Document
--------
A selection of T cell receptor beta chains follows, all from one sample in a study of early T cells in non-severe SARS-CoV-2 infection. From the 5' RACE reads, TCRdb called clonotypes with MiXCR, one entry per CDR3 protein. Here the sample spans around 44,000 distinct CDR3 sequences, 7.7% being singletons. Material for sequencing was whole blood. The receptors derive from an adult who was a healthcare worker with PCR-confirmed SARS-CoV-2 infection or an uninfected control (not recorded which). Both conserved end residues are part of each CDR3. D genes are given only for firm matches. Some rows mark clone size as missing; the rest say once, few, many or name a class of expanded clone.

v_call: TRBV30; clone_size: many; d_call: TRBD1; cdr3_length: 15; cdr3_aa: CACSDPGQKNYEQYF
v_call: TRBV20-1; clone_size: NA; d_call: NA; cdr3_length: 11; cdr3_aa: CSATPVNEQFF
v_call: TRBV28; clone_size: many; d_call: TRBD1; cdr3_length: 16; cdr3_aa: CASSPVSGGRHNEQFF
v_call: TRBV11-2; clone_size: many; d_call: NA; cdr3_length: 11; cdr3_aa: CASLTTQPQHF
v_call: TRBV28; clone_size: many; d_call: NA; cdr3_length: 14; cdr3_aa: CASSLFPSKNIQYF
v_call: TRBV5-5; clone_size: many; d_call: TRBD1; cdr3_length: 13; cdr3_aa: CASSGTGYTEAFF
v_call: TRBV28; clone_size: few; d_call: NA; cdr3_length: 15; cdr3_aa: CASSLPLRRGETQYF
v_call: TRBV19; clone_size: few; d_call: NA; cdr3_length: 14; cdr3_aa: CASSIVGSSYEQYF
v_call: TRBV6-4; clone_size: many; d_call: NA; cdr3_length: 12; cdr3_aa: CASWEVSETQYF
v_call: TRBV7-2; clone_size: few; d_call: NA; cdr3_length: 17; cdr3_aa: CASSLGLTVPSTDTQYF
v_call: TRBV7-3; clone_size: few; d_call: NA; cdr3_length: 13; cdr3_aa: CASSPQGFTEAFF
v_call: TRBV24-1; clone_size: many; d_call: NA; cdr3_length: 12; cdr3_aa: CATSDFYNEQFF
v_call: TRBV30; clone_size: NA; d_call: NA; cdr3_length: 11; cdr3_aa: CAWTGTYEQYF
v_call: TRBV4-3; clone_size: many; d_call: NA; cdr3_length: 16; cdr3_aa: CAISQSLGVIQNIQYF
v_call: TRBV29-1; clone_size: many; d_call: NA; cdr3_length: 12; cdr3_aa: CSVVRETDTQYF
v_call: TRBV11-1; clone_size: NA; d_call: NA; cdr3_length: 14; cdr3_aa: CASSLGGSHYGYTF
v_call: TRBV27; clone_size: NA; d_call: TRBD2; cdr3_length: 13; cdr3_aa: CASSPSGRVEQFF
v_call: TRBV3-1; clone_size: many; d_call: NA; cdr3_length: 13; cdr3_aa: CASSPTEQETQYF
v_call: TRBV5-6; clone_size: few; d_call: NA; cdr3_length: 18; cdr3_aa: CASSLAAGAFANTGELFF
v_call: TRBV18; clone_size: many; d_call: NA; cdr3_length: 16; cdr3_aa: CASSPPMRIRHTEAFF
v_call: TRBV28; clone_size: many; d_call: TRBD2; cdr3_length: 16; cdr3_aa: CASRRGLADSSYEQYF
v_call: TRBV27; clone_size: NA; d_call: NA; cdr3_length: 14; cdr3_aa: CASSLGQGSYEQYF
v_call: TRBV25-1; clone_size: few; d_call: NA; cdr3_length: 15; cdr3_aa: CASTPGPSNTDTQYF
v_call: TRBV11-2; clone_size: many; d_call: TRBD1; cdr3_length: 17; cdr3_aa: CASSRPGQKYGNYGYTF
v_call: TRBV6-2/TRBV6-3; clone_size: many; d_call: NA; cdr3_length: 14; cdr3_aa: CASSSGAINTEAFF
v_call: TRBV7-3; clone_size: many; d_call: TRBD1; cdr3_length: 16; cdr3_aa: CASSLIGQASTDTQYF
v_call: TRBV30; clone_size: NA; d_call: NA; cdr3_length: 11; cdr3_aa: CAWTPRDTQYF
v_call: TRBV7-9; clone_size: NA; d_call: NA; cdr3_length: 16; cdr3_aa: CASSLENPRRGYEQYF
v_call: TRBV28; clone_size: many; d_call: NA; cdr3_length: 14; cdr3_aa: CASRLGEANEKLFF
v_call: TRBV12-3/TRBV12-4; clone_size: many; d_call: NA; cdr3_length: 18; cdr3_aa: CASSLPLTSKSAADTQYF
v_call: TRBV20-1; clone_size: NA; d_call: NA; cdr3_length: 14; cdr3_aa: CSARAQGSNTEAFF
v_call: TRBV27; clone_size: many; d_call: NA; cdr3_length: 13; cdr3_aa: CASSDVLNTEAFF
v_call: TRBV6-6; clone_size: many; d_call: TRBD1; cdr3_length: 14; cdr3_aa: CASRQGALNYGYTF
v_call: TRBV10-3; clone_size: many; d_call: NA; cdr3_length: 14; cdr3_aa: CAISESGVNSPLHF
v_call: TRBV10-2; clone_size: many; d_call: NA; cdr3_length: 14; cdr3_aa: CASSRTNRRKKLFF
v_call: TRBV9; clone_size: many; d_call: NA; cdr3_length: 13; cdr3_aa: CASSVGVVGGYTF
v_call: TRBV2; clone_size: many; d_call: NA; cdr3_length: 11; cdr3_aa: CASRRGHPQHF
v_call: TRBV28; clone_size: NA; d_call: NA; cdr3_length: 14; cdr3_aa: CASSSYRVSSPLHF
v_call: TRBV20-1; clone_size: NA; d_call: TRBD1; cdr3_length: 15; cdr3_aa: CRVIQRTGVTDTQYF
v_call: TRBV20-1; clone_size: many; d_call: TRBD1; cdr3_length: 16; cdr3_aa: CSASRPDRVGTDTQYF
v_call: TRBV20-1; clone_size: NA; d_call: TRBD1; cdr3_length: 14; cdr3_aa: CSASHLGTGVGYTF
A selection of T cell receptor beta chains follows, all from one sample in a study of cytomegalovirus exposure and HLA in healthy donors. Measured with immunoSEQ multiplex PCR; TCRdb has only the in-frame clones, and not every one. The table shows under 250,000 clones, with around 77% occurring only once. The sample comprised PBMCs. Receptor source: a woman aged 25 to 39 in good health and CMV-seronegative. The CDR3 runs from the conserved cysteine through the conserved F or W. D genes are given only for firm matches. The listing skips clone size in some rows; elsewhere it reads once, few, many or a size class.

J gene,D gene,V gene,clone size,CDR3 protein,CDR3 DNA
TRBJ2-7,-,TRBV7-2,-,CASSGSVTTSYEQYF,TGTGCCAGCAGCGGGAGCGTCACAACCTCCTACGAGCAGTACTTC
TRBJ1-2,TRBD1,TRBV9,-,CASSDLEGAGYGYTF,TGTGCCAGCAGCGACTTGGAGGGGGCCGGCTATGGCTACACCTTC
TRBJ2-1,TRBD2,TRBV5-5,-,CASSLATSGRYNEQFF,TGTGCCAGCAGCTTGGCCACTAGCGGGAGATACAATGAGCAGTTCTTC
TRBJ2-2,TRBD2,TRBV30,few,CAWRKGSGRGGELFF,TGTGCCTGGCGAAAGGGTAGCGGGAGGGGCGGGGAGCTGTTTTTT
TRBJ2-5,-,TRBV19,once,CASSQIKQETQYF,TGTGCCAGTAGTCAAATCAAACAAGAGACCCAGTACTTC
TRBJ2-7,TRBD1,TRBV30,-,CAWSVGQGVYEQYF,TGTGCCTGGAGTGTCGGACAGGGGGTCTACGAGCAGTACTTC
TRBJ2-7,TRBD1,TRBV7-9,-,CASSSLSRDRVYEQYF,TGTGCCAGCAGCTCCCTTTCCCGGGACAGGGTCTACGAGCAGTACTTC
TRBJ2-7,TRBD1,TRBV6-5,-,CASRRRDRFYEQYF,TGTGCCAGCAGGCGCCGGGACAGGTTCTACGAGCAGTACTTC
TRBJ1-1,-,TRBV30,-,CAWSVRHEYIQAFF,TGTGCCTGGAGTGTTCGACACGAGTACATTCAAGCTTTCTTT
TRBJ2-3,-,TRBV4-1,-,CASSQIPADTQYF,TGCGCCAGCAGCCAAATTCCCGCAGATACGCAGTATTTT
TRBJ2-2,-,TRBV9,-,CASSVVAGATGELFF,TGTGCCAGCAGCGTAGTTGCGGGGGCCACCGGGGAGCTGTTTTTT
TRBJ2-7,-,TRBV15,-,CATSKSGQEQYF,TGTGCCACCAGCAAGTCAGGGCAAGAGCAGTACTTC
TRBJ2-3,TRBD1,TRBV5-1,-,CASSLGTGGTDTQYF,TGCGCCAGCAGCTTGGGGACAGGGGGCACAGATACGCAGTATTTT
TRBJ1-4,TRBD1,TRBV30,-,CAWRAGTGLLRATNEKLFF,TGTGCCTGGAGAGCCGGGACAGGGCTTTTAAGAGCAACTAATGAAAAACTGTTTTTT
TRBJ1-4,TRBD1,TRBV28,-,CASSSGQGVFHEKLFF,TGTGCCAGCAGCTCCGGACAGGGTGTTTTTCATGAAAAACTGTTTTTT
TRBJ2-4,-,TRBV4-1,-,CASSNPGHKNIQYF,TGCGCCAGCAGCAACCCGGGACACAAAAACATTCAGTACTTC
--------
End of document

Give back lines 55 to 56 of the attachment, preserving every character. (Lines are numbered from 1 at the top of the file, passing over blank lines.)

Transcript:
TRBJ2-2,-,TRBV9,-,CASSVVAGATGELFF,TGTGCCAGCAGCGTAGTTGCGGGGGCCACCGGGGAGCTGTTTTTT
TRBJ2-7,-,TRBV15,-,CATSKSGQEQYF,TGTGCCACCAGCAAGTCAGGGCAAGAGCAGTACTTC